The Hatboro Borough Council on Monday pulled the plug on a and review of the police department in the wake of an ongoing of a former veteran officer.
, is the subject of an ongoing Attorney General’s Office investigation. Becker has yet to be charged, but authorities have said that the
Marianne Reymer, who served as Hatboro Borough Council president through last year, said on Monday that the previous Democrat-controlled governing body initiated the study as “an outcome of all the events around Becker’s resignation.”
“The taxpayers are owed an explanation as to how things of this nature were even possible to happen,” Reymer said of the allegations surrounding Becker. “For them to discontinue the study before it’s even fully started is a huge mistake. They need to answer to the taxpayers now.”
The council voted unanimously to discontinue the study, which Ron Stern, an official with the Governor’s Center for Local Government Services, had told Patch in January was underway and expected to conclude by early summer. Councilman Vincent LaSorsa was absent Monday.
Council President John Zygmont refused to comment about why the study was cancelled, or if it had anything to do with Becker. He directed questions to Borough Manager Steven Plaugher or solicitor Christen Pionzio.
Pionzio would only say that council would “revisit it at a later time” and “there’s some delicate legal issues that I can’t get into.”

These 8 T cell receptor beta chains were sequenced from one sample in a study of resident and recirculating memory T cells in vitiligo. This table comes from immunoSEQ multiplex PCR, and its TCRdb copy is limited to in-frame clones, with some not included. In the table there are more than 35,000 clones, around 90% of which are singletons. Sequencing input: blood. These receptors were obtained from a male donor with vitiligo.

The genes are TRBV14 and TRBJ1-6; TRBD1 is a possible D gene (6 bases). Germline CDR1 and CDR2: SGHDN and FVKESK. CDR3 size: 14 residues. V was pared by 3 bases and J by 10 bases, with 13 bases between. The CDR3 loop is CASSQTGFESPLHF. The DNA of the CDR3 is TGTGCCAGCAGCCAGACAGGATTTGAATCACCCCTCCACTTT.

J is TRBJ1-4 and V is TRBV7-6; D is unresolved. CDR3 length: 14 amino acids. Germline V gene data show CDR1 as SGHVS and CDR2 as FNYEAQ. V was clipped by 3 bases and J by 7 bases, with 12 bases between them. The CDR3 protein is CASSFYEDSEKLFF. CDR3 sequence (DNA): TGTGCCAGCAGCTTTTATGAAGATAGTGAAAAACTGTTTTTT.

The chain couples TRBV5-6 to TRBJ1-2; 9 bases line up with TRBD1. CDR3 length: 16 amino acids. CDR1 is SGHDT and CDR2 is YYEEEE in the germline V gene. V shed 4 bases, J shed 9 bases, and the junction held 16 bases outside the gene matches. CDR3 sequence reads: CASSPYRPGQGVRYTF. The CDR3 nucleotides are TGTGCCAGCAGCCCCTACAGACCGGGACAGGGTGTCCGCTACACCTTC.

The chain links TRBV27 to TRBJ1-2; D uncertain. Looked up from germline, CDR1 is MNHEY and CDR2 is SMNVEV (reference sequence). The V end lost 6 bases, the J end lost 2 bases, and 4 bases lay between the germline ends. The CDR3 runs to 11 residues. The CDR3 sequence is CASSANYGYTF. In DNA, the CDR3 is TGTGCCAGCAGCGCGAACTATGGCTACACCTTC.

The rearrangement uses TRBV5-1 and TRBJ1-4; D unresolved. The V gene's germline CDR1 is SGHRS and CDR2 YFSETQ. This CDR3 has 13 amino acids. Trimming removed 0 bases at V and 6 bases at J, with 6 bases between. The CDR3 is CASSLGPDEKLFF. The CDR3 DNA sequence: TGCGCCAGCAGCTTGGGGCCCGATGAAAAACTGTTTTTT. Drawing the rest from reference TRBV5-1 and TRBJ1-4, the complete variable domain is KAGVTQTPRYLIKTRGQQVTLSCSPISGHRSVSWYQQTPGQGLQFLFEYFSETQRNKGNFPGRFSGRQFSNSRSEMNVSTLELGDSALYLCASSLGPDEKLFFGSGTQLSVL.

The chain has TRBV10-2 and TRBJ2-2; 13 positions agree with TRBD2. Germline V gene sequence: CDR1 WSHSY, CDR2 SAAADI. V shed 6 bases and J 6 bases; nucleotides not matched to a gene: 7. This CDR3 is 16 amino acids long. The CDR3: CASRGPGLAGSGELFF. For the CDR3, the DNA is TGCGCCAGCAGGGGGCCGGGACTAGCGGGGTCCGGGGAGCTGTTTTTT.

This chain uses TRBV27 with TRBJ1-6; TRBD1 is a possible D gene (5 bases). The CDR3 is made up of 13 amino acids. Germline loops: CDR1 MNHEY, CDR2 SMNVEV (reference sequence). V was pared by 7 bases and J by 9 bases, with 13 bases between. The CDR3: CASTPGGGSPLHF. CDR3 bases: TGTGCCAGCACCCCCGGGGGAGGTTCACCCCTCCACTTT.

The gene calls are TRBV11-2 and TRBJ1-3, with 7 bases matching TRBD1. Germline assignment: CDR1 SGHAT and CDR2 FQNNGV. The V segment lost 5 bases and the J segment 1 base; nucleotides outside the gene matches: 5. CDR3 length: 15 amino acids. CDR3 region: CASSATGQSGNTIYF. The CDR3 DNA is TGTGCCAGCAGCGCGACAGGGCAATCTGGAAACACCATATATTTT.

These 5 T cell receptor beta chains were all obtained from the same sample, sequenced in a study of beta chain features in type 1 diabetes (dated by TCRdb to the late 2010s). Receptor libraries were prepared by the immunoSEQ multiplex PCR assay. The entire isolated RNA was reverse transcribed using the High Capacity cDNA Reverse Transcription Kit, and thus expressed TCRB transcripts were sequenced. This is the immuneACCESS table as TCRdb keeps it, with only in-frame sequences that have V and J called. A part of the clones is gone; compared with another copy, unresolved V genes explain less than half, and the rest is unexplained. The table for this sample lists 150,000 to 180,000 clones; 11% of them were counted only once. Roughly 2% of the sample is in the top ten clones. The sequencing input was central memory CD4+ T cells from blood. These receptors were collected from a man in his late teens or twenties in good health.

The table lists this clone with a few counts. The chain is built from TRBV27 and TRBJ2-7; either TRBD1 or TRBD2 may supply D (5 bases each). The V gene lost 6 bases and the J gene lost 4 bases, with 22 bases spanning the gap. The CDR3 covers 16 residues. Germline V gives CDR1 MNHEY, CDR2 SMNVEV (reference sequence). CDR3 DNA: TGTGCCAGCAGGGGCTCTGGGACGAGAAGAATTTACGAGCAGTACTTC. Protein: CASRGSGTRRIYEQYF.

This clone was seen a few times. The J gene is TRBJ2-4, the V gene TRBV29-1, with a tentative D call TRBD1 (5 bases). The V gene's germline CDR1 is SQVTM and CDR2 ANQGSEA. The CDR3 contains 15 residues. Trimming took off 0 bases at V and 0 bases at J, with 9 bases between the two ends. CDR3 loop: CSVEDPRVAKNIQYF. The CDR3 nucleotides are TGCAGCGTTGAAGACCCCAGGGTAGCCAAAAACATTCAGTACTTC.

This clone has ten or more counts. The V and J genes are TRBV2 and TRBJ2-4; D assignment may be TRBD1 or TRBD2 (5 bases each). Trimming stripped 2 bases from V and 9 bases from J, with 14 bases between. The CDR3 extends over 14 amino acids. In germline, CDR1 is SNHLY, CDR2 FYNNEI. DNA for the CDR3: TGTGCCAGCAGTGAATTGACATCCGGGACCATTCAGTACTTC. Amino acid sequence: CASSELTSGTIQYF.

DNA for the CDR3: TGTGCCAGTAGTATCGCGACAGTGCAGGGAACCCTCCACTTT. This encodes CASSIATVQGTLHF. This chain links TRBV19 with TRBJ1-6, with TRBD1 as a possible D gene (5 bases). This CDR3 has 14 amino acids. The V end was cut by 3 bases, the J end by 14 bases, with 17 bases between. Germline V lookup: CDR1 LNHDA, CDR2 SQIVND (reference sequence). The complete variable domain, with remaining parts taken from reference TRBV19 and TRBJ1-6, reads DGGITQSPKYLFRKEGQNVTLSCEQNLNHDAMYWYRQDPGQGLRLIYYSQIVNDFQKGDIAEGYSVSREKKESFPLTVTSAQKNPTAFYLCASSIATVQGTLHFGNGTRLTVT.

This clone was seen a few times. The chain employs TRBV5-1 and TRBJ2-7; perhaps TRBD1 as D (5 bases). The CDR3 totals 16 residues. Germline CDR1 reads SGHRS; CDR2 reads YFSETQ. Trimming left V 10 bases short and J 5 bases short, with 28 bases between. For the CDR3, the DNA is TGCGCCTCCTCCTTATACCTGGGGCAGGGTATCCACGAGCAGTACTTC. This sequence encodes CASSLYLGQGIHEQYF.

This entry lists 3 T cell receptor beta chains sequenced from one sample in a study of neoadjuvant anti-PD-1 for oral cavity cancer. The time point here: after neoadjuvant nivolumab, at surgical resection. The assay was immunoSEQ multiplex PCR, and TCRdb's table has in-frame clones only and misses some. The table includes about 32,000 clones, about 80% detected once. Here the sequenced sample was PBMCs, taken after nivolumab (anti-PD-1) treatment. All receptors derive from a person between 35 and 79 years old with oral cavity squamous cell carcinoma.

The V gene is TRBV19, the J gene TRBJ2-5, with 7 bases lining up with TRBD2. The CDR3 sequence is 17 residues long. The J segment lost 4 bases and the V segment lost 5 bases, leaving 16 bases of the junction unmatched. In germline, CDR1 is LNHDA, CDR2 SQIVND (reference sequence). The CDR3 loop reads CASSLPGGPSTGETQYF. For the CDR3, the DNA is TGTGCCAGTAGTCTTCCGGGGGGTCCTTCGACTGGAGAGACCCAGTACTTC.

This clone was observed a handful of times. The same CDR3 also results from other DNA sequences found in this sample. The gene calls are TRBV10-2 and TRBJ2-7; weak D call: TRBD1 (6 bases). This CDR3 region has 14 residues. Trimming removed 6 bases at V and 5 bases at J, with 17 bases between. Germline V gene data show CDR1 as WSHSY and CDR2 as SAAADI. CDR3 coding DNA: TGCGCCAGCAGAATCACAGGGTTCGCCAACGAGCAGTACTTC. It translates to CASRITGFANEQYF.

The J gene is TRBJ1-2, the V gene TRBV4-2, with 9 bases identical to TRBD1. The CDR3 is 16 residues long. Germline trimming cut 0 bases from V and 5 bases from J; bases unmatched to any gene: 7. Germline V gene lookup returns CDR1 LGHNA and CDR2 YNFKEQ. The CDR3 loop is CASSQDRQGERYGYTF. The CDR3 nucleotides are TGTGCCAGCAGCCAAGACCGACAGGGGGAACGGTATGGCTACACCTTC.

Police Chief James Gardner said he had nothing to hide with regard to Becker’s alleged misdeeds.
“I don’t care if that comes out,” Gardner said. “I want it to come out.”
Before he could say anything else, Pionzio intervened and told him to stop talking.
When the study was authorized last year, officials touted it as a necessary tool in determining if the cash-strapped borough should .
Reymer said discontinuing the study “killed” any opportunity for insight on a new structure.
“They’re cheating the taxpayers out of an explanation and they’re cheating the police out of an upgraded facility,” she said Monday night. “It’s a very short-sighted decision.”
In January, during an interview with Patch, Stern said the management study - which was being conducted by a retired police chief – would evaluate every facet of the police department, including costs for police service, how calls are handled, how patrols are conducted, the condition of equipment, personnel management, records retention and evidence retention, among other things.
“Even though we’re going to give them a lot of recommendations, we don’t focus on a lot of the good things,” Stern told Patch at the time.